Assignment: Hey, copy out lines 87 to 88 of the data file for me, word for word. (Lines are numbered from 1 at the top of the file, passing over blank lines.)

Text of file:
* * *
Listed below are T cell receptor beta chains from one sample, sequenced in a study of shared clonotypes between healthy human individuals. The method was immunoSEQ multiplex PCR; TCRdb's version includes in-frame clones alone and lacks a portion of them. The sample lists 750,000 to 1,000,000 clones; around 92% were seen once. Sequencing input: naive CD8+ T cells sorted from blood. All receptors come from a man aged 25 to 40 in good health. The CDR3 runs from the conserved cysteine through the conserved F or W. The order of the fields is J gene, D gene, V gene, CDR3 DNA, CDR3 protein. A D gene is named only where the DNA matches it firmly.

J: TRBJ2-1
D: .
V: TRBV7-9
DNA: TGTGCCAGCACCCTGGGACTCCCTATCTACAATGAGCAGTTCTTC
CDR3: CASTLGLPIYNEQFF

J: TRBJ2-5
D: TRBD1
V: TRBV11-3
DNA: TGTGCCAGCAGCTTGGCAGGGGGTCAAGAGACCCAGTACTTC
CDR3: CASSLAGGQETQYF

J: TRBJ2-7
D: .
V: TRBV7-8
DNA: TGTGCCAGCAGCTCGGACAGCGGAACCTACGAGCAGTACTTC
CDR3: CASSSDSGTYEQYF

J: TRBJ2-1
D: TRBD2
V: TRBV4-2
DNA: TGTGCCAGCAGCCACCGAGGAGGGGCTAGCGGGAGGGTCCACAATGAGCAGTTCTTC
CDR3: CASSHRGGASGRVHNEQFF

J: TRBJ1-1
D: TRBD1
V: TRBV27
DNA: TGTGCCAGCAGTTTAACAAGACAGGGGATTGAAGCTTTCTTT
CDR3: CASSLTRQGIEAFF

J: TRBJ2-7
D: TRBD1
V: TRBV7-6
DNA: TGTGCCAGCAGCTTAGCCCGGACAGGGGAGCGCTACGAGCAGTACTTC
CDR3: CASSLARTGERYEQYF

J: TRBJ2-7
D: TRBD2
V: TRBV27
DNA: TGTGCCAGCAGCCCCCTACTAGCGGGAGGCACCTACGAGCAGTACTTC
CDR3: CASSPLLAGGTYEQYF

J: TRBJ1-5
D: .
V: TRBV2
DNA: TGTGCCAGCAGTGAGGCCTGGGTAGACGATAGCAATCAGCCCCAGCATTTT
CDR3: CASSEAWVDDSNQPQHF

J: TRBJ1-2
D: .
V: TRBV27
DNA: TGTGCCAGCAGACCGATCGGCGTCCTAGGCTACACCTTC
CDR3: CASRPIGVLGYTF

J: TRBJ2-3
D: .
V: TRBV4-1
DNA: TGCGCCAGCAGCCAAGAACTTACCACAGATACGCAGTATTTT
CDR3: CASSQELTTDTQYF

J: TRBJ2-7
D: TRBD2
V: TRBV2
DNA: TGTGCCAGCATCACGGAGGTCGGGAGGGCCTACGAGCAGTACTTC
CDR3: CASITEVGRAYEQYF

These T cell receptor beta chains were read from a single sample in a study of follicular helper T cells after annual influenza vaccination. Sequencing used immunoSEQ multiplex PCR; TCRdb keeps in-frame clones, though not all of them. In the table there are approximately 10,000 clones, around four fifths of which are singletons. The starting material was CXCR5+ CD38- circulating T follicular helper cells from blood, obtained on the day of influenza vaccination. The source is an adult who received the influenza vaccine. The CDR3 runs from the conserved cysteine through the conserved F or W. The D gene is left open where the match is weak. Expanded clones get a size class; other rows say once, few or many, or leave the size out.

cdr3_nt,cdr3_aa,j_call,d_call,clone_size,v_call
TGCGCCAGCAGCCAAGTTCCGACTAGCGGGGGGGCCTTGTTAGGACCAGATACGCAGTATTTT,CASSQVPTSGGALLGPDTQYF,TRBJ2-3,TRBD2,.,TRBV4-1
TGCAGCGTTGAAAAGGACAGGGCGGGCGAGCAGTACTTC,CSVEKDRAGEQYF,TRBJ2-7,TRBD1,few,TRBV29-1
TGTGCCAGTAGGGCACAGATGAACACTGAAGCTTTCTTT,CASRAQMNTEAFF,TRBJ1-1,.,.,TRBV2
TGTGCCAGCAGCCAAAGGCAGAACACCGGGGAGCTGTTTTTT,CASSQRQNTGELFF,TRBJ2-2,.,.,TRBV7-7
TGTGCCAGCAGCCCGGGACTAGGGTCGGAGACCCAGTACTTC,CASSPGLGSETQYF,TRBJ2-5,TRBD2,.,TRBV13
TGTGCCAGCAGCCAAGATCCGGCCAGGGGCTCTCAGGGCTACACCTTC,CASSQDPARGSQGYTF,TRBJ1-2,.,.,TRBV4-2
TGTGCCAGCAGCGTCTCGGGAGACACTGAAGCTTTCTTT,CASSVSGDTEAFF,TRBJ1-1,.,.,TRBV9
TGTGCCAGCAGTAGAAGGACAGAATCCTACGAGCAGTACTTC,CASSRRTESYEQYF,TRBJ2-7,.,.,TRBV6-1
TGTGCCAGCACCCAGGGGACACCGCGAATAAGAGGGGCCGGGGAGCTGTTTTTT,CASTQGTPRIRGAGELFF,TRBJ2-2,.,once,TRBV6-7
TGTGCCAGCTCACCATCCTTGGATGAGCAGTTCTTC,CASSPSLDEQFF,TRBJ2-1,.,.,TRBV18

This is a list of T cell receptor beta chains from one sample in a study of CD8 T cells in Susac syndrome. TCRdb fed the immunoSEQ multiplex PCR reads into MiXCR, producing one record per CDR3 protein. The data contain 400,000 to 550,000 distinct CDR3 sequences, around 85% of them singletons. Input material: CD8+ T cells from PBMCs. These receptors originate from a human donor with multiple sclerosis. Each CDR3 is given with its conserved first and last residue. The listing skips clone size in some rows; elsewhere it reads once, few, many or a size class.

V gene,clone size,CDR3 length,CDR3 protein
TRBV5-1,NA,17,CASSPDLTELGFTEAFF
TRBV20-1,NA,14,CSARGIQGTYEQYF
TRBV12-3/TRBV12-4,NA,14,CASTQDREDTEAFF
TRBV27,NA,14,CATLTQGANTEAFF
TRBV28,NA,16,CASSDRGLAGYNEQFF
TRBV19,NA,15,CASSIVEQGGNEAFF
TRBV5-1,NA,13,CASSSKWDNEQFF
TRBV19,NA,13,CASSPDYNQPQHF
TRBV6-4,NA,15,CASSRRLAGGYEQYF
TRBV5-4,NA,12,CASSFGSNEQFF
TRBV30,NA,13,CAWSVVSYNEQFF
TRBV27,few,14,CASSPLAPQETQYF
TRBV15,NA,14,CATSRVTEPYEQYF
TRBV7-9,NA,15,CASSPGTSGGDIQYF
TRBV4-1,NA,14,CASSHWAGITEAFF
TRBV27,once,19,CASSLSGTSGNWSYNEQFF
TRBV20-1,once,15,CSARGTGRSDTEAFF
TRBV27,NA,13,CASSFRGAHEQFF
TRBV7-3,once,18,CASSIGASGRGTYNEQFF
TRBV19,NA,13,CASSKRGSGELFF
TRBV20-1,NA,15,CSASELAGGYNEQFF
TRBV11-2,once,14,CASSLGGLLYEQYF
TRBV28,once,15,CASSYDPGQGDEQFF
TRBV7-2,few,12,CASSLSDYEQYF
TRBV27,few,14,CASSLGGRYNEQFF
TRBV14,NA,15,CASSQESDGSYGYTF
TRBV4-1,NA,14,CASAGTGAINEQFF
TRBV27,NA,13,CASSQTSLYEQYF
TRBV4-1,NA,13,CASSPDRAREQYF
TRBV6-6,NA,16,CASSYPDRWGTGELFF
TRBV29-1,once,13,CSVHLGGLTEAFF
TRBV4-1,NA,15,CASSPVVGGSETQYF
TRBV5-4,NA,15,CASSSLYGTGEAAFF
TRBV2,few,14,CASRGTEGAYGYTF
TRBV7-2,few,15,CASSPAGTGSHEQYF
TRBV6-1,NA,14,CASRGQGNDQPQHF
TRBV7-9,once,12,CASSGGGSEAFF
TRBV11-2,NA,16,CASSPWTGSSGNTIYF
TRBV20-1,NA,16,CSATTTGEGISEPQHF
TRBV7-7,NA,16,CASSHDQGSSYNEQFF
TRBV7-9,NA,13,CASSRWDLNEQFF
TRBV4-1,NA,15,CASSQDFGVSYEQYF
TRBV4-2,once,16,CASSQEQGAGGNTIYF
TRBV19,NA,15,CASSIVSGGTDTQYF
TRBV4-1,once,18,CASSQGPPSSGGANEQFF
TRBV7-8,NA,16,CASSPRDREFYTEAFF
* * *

TRBV20-1,once,15,CSARGTGRSDTEAFF
TRBV27,NA,13,CASSFRGAHEQFF